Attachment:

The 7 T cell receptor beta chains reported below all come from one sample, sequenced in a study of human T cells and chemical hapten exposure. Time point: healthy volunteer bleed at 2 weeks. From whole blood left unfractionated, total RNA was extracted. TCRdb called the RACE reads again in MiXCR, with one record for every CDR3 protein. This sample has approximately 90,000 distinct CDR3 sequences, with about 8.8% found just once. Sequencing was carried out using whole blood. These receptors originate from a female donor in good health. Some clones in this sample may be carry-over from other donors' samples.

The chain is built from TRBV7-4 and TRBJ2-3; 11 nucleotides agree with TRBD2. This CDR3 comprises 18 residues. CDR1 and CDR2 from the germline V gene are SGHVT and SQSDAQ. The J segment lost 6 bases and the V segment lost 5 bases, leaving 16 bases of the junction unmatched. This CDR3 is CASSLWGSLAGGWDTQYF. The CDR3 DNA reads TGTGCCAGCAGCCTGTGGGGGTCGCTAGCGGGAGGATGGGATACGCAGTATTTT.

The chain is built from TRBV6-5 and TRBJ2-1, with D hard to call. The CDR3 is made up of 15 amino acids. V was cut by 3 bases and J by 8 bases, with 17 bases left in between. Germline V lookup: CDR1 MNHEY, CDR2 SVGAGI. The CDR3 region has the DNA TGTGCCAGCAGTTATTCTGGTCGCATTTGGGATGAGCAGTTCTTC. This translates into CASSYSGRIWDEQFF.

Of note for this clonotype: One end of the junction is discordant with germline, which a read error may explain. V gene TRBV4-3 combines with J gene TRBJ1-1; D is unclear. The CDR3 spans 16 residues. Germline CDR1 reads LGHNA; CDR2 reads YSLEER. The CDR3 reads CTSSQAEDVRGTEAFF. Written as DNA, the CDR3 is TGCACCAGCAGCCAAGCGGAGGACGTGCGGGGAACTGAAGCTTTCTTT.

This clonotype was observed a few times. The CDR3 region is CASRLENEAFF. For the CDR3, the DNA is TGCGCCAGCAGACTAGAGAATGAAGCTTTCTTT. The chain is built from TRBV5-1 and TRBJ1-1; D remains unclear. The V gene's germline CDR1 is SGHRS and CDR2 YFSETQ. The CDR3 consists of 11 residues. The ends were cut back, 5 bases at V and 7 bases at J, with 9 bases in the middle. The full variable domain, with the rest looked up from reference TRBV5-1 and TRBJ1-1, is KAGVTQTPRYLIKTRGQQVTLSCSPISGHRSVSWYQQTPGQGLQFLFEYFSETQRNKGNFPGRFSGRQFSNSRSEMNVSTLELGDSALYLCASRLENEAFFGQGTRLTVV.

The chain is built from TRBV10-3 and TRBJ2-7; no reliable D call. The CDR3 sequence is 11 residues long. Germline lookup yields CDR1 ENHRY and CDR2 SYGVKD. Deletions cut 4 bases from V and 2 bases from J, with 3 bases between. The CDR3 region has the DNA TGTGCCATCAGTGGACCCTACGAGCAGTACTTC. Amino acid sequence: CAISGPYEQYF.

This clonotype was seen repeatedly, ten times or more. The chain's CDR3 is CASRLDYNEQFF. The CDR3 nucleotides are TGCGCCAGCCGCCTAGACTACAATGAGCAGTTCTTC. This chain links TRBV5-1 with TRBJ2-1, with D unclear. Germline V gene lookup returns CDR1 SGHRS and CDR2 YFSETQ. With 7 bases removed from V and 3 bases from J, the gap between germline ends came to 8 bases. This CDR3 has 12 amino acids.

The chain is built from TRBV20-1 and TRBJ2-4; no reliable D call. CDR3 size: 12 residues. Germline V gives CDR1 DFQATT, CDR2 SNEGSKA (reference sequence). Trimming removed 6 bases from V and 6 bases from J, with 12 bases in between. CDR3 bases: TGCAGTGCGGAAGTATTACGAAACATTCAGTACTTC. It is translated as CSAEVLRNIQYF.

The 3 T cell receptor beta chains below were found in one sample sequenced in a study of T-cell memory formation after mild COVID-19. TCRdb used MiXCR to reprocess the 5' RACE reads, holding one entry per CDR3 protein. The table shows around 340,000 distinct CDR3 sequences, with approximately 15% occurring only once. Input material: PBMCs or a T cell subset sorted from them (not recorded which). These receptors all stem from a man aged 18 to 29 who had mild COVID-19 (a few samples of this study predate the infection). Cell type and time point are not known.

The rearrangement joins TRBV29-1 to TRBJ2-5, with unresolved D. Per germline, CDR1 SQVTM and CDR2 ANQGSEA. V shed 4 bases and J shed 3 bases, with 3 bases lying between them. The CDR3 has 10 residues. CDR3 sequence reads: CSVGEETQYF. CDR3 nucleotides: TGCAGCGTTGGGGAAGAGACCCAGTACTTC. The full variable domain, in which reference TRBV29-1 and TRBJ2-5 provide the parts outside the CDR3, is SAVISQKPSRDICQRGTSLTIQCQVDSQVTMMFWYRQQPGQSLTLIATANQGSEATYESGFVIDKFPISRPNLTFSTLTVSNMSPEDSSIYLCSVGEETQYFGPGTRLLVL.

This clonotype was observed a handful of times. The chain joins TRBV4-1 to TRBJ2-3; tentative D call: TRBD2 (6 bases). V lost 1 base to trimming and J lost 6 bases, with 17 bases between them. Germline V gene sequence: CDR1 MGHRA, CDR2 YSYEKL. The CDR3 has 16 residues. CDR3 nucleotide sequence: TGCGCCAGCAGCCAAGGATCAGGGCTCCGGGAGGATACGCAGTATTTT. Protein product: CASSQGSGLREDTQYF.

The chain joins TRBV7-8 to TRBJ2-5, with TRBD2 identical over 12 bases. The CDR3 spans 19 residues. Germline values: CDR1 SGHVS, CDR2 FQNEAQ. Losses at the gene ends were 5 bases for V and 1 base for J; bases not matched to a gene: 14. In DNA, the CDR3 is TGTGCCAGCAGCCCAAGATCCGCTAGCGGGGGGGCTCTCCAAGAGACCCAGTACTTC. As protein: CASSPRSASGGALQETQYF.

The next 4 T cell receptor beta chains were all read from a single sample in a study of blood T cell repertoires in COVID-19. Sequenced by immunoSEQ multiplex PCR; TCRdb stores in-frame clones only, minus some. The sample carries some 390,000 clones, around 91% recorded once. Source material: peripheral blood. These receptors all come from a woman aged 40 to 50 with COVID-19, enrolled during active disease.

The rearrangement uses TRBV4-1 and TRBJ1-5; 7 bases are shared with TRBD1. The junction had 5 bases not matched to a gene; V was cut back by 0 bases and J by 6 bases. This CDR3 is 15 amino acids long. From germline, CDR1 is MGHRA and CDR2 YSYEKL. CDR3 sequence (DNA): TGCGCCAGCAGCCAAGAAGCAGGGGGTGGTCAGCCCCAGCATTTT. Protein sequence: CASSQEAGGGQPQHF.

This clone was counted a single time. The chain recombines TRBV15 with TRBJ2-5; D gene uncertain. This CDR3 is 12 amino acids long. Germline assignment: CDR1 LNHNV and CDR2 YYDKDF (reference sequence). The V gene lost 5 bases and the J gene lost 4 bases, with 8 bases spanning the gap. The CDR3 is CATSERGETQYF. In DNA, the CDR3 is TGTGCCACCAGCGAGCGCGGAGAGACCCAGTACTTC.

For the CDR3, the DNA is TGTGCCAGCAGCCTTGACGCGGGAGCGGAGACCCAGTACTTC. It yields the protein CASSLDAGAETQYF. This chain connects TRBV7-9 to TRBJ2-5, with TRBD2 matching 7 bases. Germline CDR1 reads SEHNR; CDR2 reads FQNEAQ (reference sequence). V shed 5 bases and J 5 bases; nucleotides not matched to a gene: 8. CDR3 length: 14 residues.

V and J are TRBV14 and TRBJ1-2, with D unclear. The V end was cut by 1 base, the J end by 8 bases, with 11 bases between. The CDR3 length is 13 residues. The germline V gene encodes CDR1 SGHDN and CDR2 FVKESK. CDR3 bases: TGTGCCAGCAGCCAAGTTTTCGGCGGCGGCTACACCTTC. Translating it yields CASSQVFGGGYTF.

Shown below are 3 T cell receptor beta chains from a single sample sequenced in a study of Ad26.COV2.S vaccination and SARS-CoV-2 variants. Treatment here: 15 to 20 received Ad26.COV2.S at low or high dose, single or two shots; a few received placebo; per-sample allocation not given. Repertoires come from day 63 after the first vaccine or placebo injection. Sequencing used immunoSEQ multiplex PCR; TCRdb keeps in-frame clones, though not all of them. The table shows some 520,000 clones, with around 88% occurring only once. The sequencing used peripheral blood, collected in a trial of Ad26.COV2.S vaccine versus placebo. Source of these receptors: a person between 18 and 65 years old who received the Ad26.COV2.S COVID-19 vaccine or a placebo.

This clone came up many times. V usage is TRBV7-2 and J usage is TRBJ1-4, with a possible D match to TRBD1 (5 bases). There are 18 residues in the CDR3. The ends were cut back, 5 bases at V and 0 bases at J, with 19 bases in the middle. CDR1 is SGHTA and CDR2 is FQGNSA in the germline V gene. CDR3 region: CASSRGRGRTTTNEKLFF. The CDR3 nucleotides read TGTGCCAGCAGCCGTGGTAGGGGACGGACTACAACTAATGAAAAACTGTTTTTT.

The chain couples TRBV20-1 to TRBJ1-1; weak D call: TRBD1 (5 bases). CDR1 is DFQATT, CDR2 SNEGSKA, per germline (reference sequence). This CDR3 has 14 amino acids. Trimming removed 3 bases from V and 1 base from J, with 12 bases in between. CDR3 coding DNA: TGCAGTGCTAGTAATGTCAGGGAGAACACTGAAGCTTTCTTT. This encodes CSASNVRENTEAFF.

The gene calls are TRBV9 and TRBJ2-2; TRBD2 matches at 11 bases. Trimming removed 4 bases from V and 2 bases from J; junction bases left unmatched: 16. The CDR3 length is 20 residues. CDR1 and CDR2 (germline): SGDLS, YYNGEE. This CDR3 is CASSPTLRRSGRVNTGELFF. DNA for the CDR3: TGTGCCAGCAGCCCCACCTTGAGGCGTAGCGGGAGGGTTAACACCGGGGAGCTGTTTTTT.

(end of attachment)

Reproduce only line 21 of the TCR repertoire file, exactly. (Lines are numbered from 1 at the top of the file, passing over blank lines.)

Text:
The gene calls are TRBV9 and TRBJ2-2; TRBD2 matches at 11 bases. Trimming removed 4 bases from V and 2 bases from J; junction bases left unmatched: 16. The CDR3 length is 20 residues. CDR1 and CDR2 (germline): SGDLS, YYNGEE. This CDR3 is CASSPTLRRSGRVNTGELFF. DNA for the CDR3: TGTGCCAGCAGCCCCACCTTGAGGCGTAGCGGGAGGGTTAACACCGGGGAGCTGTTTTTT.